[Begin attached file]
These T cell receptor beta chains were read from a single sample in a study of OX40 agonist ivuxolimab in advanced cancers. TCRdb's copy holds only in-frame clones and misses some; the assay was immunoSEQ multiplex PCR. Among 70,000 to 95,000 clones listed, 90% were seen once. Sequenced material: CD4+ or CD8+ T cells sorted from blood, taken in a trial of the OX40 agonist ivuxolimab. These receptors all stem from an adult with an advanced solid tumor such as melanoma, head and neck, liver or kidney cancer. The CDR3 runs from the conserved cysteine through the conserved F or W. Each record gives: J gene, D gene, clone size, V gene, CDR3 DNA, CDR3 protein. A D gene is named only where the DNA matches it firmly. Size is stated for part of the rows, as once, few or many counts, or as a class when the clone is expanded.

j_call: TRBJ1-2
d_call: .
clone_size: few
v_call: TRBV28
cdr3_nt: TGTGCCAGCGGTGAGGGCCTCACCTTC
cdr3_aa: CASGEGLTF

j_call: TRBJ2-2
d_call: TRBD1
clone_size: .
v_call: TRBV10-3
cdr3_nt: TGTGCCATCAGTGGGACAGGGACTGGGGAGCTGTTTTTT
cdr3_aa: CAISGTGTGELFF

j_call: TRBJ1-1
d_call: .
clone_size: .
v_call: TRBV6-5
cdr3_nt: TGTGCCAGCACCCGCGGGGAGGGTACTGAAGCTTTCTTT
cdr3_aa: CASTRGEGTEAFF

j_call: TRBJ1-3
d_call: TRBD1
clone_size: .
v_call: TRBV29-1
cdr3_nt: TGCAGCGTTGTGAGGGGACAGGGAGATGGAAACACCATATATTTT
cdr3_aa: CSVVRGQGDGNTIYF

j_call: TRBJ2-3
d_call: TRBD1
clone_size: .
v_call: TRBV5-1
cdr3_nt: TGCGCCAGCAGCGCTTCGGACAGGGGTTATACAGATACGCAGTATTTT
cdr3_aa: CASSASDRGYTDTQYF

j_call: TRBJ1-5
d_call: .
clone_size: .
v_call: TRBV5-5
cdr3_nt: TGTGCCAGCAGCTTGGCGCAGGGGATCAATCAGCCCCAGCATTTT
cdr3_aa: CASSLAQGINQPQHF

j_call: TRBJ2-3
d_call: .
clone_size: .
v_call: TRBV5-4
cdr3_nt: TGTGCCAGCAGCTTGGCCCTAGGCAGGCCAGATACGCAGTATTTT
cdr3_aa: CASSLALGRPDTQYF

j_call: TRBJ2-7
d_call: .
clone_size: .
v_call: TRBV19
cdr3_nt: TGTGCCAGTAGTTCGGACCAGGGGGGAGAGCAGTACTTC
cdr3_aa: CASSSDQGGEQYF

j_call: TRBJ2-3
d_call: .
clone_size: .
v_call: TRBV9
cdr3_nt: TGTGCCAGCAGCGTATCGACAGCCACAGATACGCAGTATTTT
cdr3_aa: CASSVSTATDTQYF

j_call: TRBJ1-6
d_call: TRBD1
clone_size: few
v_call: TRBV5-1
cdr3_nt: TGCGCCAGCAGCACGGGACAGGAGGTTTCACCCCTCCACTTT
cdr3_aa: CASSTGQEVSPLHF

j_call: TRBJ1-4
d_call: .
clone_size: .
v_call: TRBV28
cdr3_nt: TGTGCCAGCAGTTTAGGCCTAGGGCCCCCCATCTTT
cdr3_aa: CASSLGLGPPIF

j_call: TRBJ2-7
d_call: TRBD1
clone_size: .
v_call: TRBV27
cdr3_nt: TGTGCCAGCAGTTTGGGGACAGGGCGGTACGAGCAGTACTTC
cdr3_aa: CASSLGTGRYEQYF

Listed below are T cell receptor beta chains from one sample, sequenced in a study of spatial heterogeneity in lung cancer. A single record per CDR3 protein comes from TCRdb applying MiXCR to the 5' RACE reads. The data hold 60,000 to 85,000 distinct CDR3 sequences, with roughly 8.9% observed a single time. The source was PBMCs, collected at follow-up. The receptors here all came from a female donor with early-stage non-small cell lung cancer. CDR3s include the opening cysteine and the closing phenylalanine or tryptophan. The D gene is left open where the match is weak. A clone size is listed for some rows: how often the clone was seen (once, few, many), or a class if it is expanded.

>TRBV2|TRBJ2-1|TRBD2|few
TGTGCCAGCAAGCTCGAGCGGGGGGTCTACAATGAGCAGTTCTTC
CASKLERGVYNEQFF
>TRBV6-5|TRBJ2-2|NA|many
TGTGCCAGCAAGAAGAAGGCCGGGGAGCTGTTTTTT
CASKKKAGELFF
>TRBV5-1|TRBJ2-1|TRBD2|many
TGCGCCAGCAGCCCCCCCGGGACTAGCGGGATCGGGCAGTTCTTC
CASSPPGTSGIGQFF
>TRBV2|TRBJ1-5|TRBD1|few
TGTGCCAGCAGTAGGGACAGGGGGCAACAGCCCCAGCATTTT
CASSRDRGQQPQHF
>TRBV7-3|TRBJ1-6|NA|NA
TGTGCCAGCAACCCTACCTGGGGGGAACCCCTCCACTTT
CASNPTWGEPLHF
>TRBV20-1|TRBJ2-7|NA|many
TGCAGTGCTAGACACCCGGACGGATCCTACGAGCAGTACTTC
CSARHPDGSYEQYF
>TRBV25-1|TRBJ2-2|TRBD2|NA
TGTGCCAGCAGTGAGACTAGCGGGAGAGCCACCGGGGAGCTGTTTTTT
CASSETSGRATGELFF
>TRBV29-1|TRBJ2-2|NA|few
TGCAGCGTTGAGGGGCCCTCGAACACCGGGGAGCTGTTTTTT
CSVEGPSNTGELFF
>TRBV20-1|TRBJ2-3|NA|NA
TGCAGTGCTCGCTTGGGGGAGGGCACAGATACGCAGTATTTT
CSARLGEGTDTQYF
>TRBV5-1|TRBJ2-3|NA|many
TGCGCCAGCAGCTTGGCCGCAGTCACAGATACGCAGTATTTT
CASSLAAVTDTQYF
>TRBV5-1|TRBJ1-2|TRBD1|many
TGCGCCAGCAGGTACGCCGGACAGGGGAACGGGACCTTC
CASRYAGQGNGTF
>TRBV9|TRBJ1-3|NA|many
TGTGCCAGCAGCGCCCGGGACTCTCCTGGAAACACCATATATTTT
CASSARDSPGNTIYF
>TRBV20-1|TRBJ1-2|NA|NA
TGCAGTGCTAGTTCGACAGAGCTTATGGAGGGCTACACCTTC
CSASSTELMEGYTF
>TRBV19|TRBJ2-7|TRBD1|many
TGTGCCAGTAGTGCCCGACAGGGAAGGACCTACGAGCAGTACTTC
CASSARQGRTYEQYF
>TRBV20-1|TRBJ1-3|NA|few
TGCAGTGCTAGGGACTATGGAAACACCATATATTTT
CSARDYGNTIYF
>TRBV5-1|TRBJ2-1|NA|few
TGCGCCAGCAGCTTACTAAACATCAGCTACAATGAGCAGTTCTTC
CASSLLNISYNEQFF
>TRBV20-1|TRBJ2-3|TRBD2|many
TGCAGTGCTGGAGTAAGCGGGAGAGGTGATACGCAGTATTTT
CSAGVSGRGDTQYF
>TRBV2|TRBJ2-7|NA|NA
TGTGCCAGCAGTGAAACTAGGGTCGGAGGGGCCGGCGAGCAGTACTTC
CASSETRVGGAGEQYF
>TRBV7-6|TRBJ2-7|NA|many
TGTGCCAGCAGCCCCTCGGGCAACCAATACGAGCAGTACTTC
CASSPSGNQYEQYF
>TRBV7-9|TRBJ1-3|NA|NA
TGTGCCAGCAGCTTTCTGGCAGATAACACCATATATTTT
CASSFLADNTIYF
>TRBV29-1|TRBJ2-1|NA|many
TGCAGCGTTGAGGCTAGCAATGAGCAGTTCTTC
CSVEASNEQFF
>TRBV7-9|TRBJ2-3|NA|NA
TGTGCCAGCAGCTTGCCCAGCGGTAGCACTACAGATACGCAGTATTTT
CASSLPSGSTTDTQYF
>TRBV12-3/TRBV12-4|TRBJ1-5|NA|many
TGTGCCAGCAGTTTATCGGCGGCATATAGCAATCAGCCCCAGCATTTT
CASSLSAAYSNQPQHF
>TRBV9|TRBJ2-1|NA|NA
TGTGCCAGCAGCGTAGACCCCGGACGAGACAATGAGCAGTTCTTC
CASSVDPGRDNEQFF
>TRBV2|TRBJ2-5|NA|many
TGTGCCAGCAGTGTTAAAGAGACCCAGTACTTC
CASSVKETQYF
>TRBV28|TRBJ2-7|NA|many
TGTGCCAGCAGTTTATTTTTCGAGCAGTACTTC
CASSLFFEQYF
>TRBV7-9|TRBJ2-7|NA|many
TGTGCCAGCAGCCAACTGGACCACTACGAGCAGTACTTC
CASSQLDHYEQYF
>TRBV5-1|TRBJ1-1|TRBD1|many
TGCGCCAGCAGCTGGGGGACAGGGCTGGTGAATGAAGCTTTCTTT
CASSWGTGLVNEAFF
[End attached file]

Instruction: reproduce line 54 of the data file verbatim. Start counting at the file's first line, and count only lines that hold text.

cdr3_nt: TGTGCCAGCAGCGTATCGACAGCCACAGATACGCAGTATTTT